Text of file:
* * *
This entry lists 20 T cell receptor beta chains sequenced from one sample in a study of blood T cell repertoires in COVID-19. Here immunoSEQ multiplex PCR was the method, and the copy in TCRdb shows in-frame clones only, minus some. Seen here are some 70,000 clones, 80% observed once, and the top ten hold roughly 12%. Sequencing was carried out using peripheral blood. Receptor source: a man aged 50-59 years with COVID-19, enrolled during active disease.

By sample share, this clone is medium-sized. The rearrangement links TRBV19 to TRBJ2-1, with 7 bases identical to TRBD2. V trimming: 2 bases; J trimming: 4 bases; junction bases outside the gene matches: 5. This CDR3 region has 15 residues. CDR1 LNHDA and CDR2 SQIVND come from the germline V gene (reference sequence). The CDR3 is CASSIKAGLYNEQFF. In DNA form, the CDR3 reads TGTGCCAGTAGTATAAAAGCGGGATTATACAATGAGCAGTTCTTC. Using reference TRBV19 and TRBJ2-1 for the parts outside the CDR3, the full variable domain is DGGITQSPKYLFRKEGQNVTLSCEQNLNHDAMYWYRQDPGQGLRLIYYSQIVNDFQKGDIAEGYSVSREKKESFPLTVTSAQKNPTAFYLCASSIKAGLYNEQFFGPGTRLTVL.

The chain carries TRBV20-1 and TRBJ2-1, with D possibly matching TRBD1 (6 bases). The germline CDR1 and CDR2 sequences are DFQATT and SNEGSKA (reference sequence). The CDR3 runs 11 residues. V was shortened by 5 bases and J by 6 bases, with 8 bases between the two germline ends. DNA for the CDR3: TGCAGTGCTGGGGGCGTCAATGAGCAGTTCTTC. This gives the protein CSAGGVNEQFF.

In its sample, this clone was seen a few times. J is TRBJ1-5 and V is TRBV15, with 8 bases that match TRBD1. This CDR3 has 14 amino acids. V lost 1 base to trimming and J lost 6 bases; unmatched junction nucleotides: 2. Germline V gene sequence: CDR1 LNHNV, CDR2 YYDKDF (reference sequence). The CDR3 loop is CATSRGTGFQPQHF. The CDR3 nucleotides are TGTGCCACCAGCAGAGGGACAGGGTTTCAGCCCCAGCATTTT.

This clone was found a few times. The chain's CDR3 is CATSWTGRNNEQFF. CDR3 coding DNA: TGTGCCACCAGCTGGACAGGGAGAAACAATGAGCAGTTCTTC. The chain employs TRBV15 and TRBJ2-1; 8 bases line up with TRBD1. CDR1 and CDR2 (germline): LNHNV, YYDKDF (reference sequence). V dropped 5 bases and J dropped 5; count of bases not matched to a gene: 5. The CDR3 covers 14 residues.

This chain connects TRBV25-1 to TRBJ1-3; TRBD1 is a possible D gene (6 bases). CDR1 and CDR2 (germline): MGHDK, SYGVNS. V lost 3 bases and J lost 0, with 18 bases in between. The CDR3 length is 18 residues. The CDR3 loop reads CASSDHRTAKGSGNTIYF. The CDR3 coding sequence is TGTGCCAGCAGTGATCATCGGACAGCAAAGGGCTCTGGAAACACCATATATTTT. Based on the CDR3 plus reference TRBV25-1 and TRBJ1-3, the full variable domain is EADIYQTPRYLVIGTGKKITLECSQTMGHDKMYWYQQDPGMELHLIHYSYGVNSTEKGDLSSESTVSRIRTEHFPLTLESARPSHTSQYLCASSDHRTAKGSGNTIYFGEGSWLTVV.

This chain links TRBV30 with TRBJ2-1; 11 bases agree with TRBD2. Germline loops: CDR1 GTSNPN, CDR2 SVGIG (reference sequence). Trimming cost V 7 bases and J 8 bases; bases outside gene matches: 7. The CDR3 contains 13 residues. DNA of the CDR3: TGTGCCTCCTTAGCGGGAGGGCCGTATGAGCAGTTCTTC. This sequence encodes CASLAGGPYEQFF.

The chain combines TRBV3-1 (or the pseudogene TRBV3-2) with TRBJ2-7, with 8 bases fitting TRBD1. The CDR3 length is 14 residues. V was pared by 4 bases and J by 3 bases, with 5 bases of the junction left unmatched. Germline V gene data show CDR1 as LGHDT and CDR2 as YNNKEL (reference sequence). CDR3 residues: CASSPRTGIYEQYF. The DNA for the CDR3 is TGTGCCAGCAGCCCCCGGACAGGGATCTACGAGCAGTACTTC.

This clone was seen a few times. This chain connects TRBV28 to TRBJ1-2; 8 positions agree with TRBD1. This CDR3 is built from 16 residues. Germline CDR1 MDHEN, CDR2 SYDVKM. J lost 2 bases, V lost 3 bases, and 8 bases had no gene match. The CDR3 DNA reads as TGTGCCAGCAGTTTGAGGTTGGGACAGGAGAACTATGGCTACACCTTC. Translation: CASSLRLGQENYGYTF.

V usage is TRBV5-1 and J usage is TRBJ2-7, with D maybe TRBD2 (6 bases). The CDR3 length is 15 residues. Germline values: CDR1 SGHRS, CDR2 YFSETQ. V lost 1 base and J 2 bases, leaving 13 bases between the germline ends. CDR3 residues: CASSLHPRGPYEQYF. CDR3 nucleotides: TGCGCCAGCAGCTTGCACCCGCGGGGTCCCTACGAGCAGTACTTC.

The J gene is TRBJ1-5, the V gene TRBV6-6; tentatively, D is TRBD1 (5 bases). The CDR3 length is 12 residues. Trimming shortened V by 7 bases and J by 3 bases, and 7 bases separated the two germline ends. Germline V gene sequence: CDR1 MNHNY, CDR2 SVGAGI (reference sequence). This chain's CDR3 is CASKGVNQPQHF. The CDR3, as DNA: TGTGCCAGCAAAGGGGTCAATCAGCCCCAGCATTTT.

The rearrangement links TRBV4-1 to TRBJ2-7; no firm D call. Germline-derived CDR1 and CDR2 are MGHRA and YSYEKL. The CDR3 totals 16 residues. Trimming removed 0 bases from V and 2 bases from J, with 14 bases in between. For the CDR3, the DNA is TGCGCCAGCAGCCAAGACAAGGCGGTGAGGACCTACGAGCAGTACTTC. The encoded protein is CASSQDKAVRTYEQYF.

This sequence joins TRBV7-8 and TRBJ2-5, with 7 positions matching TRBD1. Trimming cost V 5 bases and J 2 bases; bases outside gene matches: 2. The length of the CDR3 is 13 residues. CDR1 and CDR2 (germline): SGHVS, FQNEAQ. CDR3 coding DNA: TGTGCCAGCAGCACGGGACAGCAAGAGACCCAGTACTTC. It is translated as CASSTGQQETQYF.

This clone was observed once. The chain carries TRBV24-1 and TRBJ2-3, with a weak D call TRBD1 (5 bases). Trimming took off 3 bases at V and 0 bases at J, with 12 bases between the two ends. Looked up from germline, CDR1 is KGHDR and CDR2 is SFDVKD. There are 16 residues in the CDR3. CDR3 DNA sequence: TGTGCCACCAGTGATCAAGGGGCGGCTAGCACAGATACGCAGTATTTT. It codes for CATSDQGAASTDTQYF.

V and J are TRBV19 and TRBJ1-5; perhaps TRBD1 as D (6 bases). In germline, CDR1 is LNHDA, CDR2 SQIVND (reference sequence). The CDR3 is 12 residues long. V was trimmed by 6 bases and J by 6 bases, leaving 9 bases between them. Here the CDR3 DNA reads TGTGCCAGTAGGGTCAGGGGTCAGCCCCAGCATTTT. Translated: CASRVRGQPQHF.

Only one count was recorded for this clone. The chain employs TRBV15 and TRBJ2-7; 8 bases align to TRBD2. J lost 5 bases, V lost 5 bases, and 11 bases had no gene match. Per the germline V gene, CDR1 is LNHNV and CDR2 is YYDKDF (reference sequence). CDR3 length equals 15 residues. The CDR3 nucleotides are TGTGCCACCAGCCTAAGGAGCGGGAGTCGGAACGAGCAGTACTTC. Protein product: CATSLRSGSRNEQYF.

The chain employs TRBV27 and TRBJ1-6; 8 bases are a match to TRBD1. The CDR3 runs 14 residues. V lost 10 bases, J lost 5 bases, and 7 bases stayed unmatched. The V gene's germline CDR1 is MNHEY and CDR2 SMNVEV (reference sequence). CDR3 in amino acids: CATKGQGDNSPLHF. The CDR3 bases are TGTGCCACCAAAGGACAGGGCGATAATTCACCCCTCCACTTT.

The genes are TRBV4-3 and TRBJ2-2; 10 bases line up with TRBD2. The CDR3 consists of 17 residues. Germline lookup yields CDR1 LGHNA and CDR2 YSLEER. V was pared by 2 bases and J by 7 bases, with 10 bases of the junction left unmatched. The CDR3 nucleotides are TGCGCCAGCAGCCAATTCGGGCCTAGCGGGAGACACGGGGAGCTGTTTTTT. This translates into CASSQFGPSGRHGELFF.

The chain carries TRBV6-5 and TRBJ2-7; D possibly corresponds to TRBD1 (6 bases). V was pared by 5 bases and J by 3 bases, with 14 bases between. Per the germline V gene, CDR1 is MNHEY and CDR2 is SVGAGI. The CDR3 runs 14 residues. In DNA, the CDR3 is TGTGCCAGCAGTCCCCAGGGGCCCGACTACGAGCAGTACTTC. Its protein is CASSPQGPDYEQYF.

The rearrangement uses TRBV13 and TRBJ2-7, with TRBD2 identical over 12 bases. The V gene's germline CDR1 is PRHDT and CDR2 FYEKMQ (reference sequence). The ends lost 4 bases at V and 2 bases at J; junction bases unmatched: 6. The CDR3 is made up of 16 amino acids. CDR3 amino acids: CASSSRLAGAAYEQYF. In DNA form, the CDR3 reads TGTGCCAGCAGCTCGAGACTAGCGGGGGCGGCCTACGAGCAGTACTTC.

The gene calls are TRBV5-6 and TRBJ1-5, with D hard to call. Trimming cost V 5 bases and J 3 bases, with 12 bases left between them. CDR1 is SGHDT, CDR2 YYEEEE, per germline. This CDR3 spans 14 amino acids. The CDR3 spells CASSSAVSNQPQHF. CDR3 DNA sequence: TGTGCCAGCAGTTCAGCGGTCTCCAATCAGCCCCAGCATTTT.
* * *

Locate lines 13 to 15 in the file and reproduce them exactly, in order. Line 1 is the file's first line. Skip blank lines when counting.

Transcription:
This sequence joins TRBV7-8 and TRBJ2-5, with 7 positions matching TRBD1. Trimming cost V 5 bases and J 2 bases; bases outside gene matches: 2. The length of the CDR3 is 13 residues. CDR1 and CDR2 (germline): SGHVS, FQNEAQ. CDR3 coding DNA: TGTGCCAGCAGCACGGGACAGCAAGAGACCCAGTACTTC. It is translated as CASSTGQQETQYF.

This clone was observed once. The chain carries TRBV24-1 and TRBJ2-3, with a weak D call TRBD1 (5 bases). Trimming took off 3 bases at V and 0 bases at J, with 12 bases between the two ends. Looked up from germline, CDR1 is KGHDR and CDR2 is SFDVKD. There are 16 residues in the CDR3. CDR3 DNA sequence: TGTGCCACCAGTGATCAAGGGGCGGCTAGCACAGATACGCAGTATTTT. It codes for CATSDQGAASTDTQYF.

V and J are TRBV19 and TRBJ1-5; perhaps TRBD1 as D (6 bases). In germline, CDR1 is LNHDA, CDR2 SQIVND (reference sequence). The CDR3 is 12 residues long. V was trimmed by 6 bases and J by 6 bases, leaving 9 bases between them. Here the CDR3 DNA reads TGTGCCAGTAGGGTCAGGGGTCAGCCCCAGCATTTT. Translated: CASRVRGQPQHF.